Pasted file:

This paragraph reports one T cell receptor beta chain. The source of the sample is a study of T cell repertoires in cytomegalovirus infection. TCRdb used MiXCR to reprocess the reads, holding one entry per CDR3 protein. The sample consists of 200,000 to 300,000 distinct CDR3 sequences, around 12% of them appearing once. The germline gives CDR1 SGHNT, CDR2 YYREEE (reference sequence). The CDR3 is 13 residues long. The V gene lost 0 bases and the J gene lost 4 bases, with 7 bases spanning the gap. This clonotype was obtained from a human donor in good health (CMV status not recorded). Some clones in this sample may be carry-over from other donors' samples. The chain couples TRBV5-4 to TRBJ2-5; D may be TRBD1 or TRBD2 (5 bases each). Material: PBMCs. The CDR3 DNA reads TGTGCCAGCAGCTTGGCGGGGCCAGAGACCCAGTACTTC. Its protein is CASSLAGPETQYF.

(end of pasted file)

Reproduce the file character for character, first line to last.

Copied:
This paragraph reports one T cell receptor beta chain. The source of the sample is a study of T cell repertoires in cytomegalovirus infection. TCRdb used MiXCR to reprocess the reads, holding one entry per CDR3 protein. The sample consists of 200,000 to 300,000 distinct CDR3 sequences, around 12% of them appearing once. The germline gives CDR1 SGHNT, CDR2 YYREEE (reference sequence). The CDR3 is 13 residues long. The V gene lost 0 bases and the J gene lost 4 bases, with 7 bases spanning the gap. This clonotype was obtained from a human donor in good health (CMV status not recorded). Some clones in this sample may be carry-over from other donors' samples. The chain couples TRBV5-4 to TRBJ2-5; D may be TRBD1 or TRBD2 (5 bases each). Material: PBMCs. The CDR3 DNA reads TGTGCCAGCAGCTTGGCGGGGCCAGAGACCCAGTACTTC. Its protein is CASSLAGPETQYF.